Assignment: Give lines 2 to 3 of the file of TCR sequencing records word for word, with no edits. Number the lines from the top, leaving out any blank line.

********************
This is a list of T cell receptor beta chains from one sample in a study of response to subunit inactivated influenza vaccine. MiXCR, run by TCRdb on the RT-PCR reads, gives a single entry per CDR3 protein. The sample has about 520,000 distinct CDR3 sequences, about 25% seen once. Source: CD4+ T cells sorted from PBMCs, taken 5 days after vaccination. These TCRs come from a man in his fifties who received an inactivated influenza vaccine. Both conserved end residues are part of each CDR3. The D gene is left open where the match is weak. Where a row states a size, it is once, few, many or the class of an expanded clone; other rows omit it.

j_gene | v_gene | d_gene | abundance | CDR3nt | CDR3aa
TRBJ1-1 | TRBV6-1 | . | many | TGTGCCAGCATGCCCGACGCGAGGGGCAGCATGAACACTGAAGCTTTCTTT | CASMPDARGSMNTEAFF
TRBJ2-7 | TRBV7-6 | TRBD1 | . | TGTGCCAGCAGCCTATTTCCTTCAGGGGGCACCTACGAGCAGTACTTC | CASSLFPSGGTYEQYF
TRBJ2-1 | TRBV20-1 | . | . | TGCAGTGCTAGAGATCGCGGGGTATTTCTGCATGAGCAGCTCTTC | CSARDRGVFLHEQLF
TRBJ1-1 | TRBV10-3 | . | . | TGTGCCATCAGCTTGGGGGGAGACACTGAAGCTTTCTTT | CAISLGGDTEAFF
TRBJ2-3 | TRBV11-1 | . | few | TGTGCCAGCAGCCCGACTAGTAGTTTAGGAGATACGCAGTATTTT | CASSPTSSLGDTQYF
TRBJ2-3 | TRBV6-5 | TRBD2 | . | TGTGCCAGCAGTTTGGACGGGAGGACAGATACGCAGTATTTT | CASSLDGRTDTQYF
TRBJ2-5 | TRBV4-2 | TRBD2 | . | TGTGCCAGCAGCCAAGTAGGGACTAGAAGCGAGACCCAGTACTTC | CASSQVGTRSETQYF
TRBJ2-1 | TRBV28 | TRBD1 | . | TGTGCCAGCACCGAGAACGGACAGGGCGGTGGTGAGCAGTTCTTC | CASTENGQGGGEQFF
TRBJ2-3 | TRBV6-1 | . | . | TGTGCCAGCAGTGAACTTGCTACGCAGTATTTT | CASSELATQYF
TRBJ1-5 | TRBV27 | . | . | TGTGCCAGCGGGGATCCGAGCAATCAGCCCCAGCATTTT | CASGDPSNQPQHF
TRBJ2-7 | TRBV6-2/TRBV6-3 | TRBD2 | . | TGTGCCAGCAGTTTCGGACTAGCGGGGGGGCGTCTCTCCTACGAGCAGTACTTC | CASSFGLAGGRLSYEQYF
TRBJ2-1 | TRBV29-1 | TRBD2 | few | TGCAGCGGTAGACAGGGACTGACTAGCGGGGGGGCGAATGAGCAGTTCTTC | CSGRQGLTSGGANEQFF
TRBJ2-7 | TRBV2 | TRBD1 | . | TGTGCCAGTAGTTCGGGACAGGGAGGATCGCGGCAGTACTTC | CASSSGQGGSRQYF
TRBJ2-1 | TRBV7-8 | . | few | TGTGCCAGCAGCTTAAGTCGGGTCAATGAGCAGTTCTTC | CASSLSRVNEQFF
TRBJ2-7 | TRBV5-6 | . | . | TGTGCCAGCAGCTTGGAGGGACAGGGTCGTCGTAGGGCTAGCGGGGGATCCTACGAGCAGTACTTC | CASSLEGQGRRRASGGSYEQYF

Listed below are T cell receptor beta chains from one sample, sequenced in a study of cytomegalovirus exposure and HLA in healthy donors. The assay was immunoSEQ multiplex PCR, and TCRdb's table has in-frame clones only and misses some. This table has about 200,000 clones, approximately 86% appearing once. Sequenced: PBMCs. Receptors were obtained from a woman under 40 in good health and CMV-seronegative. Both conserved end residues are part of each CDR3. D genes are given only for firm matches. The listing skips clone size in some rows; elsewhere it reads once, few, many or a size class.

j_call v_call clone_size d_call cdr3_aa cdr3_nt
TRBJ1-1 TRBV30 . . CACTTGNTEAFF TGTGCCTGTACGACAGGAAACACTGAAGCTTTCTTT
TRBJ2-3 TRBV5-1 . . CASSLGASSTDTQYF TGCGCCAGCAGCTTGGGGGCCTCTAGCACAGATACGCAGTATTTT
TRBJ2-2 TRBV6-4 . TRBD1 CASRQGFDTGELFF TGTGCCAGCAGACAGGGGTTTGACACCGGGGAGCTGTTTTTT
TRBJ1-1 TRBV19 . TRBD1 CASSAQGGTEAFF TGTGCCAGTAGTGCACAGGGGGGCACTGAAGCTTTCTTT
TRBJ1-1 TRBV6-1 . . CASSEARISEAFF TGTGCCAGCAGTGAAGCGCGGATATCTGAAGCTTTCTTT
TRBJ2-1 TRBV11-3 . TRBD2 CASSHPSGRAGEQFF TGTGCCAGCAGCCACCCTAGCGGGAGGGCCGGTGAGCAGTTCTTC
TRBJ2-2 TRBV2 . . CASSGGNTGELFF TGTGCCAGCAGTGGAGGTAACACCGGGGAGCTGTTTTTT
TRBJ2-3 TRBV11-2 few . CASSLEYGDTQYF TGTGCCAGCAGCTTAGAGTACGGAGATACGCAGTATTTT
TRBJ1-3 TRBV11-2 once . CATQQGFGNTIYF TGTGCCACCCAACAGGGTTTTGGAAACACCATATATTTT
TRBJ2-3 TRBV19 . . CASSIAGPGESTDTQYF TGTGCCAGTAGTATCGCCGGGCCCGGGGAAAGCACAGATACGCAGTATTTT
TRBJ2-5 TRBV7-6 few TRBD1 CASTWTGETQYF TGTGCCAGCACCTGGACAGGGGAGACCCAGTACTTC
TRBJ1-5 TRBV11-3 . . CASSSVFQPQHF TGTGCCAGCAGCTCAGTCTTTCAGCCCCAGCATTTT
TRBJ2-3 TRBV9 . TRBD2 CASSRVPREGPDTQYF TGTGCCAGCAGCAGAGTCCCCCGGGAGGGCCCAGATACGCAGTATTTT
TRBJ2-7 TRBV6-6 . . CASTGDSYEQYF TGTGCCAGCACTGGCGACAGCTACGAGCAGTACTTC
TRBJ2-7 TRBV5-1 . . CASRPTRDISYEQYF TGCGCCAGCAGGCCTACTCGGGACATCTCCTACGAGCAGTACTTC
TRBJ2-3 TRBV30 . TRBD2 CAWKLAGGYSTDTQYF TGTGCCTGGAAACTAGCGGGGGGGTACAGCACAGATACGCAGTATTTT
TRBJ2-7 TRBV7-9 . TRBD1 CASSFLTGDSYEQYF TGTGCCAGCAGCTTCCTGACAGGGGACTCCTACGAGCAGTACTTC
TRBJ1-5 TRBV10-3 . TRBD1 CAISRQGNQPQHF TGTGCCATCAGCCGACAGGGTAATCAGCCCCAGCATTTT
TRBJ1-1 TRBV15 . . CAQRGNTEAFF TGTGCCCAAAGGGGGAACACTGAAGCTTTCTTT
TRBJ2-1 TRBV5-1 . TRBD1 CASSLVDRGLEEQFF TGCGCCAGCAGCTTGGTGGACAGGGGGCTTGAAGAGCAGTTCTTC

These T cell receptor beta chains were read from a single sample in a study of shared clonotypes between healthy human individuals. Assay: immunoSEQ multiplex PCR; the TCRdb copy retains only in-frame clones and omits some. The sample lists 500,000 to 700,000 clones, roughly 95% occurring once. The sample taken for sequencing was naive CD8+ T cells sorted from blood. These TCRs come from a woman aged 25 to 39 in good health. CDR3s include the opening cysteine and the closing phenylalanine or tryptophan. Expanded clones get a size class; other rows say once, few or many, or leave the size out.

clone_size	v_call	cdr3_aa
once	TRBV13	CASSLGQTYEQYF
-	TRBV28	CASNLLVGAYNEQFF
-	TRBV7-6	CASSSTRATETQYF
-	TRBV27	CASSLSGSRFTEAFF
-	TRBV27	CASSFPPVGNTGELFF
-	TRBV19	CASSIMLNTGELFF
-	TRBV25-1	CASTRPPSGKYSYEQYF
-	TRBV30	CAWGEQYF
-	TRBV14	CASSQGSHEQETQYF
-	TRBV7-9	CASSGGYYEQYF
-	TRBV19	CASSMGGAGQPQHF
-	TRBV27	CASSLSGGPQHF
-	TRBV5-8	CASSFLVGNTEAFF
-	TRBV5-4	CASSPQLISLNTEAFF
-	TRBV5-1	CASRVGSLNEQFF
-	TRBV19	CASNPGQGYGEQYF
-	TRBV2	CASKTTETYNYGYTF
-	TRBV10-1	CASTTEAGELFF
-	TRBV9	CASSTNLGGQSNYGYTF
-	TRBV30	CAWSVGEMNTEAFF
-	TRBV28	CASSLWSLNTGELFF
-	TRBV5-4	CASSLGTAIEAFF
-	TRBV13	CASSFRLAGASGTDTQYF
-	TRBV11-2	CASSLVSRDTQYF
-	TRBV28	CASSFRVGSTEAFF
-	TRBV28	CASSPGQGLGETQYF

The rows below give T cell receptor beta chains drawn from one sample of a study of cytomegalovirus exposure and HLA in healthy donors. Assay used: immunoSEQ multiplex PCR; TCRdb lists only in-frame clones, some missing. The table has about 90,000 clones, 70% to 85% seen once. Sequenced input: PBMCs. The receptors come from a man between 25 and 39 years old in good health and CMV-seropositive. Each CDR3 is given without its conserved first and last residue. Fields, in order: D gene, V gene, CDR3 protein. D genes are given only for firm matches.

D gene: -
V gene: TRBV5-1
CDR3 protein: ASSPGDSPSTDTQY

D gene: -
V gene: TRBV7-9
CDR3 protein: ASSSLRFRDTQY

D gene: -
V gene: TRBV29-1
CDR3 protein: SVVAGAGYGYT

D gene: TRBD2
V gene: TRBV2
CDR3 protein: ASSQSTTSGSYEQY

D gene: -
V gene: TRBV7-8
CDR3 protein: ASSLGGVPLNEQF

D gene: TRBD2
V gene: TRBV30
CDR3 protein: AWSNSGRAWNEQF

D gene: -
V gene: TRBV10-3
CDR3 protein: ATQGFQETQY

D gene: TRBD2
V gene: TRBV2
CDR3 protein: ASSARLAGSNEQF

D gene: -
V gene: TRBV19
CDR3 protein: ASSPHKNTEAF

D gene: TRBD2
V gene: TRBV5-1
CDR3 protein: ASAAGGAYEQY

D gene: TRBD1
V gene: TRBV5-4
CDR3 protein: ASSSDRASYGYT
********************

j_gene | v_gene | d_gene | abundance | CDR3nt | CDR3aa
TRBJ1-1 | TRBV6-1 | . | many | TGTGCCAGCATGCCCGACGCGAGGGGCAGCATGAACACTGAAGCTTTCTTT | CASMPDARGSMNTEAFF